Molds, like records, are made to be broken.
They are nothing more than pre-formed standards.
A mold is a model for shaping. A record is a standard that shapes all performances.
Bryce Harper is starting his quest to change both concepts.
Harper joined the Washington lineup just 10 days ago and has added a whirlwind of interest not only to the Nationals, but to baseball.
The 19-year-old former Hagerstown Sun has already made eye-popping defensive plays and timely hits, a couple already leading to wins. It took him only two games to move from seventh to third in a Nationals batting order that needs more offense despite owning one of the best records in baseball.
It all breaks Oscar Wilde’s mold that “with age comes wisdom.”
In baseball, Harper is much wiser than his years.
“I don’t think I have any more pressure on me than I had (two years ago),” Harper said on April 3, 2011 during his first interview as a Sun. “I don’t care. I don’t care what people say. I don’t care if I go 0-for-3 in a game if we win. You only have to average 3-for-10 to make it to the Hall of Fame.”
In reality, Harper has no pressure now. His promotion, although earlier than projected, puts him in his element. He has been a lifelong overachiever.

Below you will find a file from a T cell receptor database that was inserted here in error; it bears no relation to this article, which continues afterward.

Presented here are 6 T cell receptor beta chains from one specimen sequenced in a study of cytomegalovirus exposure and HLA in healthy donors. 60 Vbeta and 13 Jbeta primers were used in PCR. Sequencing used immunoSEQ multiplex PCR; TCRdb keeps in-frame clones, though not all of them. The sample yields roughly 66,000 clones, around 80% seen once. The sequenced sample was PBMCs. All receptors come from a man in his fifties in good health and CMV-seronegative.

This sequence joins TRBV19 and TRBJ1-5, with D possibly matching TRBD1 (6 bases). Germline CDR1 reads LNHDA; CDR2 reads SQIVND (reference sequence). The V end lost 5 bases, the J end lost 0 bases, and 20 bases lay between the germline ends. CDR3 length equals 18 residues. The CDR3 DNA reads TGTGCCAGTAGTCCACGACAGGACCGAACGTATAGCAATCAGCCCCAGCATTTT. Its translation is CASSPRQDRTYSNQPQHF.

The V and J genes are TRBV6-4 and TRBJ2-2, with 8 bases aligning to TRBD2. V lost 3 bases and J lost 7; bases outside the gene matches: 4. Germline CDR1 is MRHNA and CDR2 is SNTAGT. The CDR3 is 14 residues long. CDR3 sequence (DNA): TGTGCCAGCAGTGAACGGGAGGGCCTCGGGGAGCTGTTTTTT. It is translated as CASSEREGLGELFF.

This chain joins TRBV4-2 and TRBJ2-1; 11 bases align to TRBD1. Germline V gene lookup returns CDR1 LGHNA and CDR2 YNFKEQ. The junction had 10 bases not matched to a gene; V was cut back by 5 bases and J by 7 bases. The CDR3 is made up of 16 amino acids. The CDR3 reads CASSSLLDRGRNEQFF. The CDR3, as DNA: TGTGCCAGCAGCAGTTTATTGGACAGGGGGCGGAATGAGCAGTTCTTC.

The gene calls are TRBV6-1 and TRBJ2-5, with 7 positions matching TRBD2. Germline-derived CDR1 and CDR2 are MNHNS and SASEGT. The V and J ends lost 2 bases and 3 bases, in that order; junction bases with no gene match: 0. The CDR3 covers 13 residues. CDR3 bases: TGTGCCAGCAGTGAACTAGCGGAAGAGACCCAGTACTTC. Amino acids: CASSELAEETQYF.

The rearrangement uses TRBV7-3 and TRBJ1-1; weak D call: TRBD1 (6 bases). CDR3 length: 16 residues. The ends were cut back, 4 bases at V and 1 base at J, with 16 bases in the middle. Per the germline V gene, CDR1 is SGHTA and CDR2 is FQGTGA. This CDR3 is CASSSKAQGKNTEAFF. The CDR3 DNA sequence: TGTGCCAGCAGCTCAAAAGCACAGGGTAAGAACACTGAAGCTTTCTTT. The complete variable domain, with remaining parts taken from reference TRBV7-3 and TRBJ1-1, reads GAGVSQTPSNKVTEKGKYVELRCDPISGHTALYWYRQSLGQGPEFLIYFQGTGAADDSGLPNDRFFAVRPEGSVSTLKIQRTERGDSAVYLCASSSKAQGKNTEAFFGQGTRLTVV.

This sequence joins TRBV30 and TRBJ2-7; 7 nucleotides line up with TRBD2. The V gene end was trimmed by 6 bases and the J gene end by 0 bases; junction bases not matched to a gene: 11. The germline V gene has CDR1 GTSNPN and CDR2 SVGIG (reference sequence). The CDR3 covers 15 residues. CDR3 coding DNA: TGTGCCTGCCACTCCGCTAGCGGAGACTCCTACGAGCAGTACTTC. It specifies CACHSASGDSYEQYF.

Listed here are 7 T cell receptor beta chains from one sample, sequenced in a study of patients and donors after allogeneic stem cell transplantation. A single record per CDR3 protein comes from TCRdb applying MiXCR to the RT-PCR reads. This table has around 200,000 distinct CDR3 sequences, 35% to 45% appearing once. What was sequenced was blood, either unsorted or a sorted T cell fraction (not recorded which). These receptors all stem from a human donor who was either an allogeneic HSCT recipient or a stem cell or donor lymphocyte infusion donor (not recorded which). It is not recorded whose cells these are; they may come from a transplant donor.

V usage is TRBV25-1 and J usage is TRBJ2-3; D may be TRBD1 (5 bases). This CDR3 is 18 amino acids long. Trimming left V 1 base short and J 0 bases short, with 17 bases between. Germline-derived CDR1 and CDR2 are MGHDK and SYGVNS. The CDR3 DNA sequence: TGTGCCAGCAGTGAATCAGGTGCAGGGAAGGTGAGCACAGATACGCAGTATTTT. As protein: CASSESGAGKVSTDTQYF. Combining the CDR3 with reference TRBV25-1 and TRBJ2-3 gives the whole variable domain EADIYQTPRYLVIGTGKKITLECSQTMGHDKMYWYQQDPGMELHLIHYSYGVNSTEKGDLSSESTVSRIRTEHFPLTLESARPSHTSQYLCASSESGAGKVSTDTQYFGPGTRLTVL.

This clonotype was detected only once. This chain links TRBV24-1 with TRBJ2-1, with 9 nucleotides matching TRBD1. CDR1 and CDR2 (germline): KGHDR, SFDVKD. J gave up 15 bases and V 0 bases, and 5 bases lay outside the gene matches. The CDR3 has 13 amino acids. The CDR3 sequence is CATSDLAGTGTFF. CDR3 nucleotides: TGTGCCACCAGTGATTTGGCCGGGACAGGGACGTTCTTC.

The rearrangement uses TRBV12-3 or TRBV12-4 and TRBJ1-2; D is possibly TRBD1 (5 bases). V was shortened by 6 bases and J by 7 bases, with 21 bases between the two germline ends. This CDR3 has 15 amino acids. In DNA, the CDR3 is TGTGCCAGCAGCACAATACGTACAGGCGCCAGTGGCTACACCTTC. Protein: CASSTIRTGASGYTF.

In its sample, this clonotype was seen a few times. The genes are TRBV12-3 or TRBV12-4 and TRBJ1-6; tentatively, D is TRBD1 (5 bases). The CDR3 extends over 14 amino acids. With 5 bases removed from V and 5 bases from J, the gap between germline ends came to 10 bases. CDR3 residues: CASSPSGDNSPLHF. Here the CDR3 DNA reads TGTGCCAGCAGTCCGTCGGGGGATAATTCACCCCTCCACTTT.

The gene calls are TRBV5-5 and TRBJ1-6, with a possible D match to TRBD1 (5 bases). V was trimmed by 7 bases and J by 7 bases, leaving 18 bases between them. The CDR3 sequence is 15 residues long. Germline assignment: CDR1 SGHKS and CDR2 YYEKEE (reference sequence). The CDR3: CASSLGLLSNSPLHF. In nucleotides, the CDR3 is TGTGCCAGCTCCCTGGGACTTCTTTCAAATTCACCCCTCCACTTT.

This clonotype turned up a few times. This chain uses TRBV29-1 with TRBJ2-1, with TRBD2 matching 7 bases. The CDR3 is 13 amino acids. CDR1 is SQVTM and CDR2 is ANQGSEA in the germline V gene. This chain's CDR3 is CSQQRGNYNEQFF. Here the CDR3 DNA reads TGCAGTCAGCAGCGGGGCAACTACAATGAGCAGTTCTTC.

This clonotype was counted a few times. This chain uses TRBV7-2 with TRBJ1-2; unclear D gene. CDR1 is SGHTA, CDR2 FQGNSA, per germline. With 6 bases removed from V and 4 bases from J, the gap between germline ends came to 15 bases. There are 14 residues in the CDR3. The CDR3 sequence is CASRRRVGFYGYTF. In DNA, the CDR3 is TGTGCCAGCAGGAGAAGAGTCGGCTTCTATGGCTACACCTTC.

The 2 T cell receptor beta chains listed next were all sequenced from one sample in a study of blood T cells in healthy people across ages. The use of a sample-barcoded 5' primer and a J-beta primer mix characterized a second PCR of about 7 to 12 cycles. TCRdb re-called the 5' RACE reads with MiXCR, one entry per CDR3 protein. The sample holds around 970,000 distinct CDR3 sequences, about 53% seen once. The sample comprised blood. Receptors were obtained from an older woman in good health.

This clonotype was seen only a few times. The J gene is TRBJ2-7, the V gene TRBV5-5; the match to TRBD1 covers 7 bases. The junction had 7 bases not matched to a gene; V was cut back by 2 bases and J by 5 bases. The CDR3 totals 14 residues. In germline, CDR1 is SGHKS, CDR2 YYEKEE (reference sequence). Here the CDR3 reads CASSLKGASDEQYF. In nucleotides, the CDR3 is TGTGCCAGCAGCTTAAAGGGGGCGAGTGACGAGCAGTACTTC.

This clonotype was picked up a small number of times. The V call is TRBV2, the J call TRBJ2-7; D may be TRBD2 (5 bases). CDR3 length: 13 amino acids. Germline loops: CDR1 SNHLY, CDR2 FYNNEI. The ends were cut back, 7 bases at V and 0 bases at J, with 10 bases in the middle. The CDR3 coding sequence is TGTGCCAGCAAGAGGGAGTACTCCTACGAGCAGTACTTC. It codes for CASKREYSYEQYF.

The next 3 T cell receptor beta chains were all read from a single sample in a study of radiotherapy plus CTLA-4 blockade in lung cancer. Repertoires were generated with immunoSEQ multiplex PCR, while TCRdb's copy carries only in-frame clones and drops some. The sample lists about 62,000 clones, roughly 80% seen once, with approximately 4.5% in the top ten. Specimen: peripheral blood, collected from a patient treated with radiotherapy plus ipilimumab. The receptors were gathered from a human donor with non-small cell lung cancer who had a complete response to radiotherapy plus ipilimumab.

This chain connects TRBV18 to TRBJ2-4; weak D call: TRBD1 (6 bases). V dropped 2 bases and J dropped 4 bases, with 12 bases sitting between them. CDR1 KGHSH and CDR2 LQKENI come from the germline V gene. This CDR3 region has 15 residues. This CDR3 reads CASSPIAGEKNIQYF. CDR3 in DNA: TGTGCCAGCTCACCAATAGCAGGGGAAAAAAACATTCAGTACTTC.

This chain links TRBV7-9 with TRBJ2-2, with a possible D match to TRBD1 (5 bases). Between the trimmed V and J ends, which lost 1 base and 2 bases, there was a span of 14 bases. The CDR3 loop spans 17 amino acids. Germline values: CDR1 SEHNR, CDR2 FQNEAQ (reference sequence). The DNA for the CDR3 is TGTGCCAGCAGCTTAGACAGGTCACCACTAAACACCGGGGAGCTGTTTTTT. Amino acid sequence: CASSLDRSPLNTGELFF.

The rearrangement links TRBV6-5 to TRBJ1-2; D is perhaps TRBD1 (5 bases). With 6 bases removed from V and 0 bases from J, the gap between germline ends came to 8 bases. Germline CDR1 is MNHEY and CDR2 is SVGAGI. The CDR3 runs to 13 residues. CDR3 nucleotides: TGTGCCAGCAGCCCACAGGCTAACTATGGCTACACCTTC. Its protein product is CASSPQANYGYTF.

He has spent his entire life playing like a man among boys to become what he is today — a boy among men.
Still, popular baseball wisdom helped Harper get to this point.
Nationals manager Davey Johnson knew it was only a short matter of time before Harper reached the majors and predicted his impact 13 months ago on the phenom’s first day in Hagerstown.
“He’s not afraid of failure. That lets him set his goals as high as he wants,” Johnson said at that same media day. “He’ll have times out there when he is overly aggressive as opposed to passively aggressive. I love that in a player. … He has good habits, but it will allow him to set the good habits for himself.”
Many doubted Johnson.
Every opinion screamed for Harper to be in the majors from Day One of his professional career.
Fans couldn’t figure why he wasn’t the immediate care package sent to rescue the floundering Nationals.
Harper’s minor league placement provided great fodder for endless columns from countless writers.
In all the confusion, most everyone overlooked one fact.
Parasiliti: Harper never met mold he can't break
Bob Parasiliti (Joe Crocetta / April 15, 2012)